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Robotic Arm

A project log for OMNi

A modular, semi-autonomous, omnidirectional robot for telepresent applications

Will DonaldsonWill Donaldson 09/26/2021 at 21:340 Comments

For our specific application, a robot for interacting with physical displays in a museum, a robotic arm is crucial. But beyond our niche application, having a modular robotic arm enables numerous possibilities for OMNi as an open-source platform. For example, a robot with an arm could act as a companion and caregiver in aged care facilities, automate mundane tasks in industry, and even act as a robotic waiter in specialized restaurants.

Robotic arm

The current robotic arm uses four MG996R servos for the arm and one SG90 servo for the end effector. Long term we plan to either develop a new, more robust, and capable arm with force sensors to provide haptic feedback to operators or look at implementing a compatible open-source arm that already exists. Modularity is very important to our design and we want OMNi to work with other open-source projects, actuators, and sensors. 

Below are several pictures of the current arm. It is fabricated from laser-cut acrylic and 3D-printed brackets. One novel feature of the design is a custom printed frame for the servo that allows a bearing to be connected providing support on the opposite side of the servo to the output shaft. This design was adopted from a previous robotic snake project.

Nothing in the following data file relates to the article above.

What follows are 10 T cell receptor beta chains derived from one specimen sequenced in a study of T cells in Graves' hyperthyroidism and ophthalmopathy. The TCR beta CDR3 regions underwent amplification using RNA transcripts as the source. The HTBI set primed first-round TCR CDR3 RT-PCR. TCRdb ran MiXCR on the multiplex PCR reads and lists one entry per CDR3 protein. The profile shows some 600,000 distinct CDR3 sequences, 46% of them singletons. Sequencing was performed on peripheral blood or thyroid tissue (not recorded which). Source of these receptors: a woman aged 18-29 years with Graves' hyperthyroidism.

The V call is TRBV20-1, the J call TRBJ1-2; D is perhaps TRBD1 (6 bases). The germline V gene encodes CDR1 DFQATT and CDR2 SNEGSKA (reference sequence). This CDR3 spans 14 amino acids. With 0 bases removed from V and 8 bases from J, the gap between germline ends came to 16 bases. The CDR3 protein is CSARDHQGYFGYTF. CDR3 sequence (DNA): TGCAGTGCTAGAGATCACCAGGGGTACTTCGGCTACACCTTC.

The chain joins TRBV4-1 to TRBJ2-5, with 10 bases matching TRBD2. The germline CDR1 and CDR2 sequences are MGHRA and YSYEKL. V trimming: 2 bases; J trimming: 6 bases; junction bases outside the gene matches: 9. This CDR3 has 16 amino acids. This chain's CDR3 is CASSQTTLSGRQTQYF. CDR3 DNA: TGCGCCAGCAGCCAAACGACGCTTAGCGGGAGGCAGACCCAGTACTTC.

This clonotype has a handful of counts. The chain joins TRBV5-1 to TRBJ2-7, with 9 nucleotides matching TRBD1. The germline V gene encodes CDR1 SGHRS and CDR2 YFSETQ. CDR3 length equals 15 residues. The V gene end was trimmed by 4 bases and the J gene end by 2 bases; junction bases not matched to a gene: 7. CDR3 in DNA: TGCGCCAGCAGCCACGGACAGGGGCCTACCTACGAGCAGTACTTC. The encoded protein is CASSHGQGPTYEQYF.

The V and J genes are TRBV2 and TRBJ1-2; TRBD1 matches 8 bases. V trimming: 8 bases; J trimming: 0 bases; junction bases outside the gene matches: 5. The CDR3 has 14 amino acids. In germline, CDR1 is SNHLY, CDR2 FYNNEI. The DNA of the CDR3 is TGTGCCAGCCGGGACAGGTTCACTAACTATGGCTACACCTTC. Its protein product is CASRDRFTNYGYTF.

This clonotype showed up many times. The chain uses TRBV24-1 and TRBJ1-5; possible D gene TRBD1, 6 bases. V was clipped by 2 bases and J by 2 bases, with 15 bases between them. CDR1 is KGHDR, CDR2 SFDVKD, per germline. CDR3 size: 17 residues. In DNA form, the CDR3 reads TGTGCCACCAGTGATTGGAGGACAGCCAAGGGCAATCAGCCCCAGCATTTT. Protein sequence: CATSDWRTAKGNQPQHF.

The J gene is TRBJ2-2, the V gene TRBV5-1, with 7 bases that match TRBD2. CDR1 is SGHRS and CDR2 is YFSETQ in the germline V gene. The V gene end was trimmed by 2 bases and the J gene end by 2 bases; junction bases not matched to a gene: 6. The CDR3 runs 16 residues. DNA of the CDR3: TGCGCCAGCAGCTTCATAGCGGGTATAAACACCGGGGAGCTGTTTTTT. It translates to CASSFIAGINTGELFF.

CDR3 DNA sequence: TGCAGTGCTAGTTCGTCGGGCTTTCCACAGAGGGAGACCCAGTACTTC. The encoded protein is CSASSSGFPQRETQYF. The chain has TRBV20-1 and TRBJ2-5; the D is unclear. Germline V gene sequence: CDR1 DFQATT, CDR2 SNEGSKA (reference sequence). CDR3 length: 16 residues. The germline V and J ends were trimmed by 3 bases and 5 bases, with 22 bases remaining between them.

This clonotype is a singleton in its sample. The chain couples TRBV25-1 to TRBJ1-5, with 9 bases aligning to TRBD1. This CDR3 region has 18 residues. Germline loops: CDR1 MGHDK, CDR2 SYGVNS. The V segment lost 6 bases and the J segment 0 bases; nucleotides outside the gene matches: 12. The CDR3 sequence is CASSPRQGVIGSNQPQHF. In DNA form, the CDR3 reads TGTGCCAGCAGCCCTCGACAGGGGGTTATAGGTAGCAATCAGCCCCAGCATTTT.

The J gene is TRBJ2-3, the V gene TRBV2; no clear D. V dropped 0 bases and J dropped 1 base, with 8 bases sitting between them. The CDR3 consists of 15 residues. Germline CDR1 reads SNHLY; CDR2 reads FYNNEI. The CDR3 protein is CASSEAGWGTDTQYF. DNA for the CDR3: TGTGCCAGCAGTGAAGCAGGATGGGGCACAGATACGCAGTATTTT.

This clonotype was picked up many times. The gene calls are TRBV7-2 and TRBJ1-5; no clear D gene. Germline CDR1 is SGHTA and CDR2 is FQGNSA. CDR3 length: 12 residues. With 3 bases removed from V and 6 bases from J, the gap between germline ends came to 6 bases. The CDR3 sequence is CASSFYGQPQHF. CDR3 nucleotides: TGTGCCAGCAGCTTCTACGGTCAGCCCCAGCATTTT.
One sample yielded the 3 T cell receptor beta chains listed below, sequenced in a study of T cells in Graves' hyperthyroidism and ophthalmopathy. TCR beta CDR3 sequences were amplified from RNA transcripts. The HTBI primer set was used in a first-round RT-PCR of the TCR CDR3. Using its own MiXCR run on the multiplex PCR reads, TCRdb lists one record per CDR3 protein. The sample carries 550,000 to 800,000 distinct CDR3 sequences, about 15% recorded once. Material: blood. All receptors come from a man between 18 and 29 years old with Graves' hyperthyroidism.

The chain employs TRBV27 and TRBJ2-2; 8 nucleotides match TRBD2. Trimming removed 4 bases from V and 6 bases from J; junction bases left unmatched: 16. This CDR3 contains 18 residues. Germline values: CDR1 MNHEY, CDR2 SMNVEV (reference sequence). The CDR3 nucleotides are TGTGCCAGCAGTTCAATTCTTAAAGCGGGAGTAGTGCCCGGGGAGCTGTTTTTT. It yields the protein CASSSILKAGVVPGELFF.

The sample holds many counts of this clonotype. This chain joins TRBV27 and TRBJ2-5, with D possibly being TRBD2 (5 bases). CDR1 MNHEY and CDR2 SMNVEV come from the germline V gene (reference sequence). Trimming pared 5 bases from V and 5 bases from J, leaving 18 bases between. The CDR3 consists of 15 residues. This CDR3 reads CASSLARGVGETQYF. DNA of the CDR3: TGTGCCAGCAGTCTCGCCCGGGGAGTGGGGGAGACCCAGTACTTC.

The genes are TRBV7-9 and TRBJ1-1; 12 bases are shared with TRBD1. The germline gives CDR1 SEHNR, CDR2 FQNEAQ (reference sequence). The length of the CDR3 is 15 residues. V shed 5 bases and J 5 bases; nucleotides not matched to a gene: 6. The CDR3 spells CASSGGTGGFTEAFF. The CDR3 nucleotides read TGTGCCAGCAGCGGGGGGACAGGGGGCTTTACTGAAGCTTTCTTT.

While the arm is a good proof of concept prototype, there are several constraints that prevent it from being a useful tool including, a low load capacity, no feedback sensors, and low positional repeatability. Furthermore, we would like to develop an arm with interchangeable end effectors such as a gripper, stylus, and RFID tag.

3D printed modified MG996 Servo case to fit a standard 608 bearing
Servo with 608 bearing attached
Servo with bearing in situ

While the arm is a good proof of concept prototype, there are several constraints that prevent it from being a useful tool including, a low load capacity, no feedback sensors, and low positional repeatability. Furthermore, we would like to develop an arm with interchangeable end effectors such as a gripper, stylus, and RFID tag.

The gripper is a linkage system driven by a single actuator

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